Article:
7.What is a typical day like for you?
A typical day would include working at my day job in foreign exchange where I’ve been fortunate enough to also use my writing, social media knowledge, and creative skills to develop materials/projects that would benefit the company. As a very right-brained person, I thought that working with numbers would be difficult, but I love my job and the balance it provides so that I don’t feel burned out creatively. It makes those nights of writing on the couch, with my dog curled up beside me, seem special, like I’ve accomplished something when I finally do create, and I think it only adds to the motivation to actually sit down and want to write.
8. Describe your dream writing space?
I’ve been really lucky in that I’ve already had the chance to write in one of my dream spaces…In 2008, I spent a month at a retreat here in an old village in the French mountains:
I don’t believe that inspiration is limited to location and scenery, but sometimes, it really can’t hurt.
9. What is the hardest writing critique you ever received? How did you respond?
I’ve been to a lot of workshops, both in school and as an adult, but I can’t say I’ve ever had a critique that completely disturbed me, and certainly not one that made me want to give up altogether. Even though I’ve been writing all of my life, maybe I’m still too new at this; however, I like to think it’s the attitude I take towards these critiques that help me in the long run. As a sometimes-editor, I know what it is to want to make the piece the best it can be and, when critiquing, people usually have those best of intentions at heart. So I try to take my own advice that I would give to other writers: take it or leave it. These are just suggestions from one reader, and this is your story and your words in the long run.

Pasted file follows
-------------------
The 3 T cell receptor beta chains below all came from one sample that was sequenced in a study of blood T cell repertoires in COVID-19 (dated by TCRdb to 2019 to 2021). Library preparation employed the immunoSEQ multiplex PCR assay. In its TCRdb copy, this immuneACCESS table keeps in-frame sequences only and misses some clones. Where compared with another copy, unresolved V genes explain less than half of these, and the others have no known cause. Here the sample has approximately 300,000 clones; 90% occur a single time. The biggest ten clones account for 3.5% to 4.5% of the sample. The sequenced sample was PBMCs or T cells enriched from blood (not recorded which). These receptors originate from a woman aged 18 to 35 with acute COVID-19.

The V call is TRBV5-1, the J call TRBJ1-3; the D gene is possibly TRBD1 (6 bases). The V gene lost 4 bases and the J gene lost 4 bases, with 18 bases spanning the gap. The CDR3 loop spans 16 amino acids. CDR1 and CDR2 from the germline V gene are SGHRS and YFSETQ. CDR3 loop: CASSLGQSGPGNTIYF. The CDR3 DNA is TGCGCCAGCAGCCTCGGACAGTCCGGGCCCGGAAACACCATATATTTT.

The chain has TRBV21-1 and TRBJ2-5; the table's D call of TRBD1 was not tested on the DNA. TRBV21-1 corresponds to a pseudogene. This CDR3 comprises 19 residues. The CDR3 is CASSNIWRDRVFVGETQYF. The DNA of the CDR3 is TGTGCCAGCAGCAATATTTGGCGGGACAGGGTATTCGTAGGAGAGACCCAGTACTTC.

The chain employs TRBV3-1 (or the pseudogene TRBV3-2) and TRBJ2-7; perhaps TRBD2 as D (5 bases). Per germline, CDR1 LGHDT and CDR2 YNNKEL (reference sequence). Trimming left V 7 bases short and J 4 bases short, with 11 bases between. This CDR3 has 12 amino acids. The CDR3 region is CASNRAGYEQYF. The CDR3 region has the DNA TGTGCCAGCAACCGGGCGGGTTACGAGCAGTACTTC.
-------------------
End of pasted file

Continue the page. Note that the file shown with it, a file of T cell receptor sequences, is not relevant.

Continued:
That said, that doesn’t mean it doesn’t kill you to scrap 10 thousand words because they just aren’t necessary, as a friend recently told me to do with Gold in the Days of Summer. Writers, I think, are sensitive by nature, understandably so when they tuck a piece of their heart in among the words. But, as in the case of this book, when I looked at it objectively and from a reader’s perspective, I could see how it was weighing the story down and the change really did bring it to a new, exciting level.
10. What is the best wisdom you have to share with other writers?
Here’s one of the hardest lessons I’ve ever had to learn, and that I’m still learning, in both life and writing: not everyone is going to like you. And certainly not everyone is going to like your writing. I know my flaws as a writer: brevity (clearly) is not my strong suit. But I love words, I love digging deep to find meaning, I love the poetics of language. My style may not be for everyone, especially in a time where 140 characters rule the web, but this is me, this is my voice.
Ok, I’ll try this short answer thing:
Don’t be afraid to learn from others and grow in your artistry, accept critiques as the guides that they are, surround yourself with a group of people you can trust to be both sensitive to your needs as a person and objective to your goal as a writer.
Most importantly: Be yourself. Trust yourself.
Susan Pogorzelski grew up among family picnics and neighborhood games of flashlight tag in the suburbs of Lancaster County, Pennsylvania. The youngest among two siblings, she frequently spent her summer days chasing after her brothers or exploring the woods on the outskirts of her neighborhood while making up wild stories with friends.
Her adult career has spanned freelance writing and editing, marketing and communications, and foreign exchange; however, her passion for fiction has lasted a lifetime. She currently resides in Lititz, Pennsylvania with her cat, Mikey, and her Beagle/Bassett light-of-her-life, Riley. You can find her on Twitter as @susanpogo and be sure to check out her blog – twenty(or)something.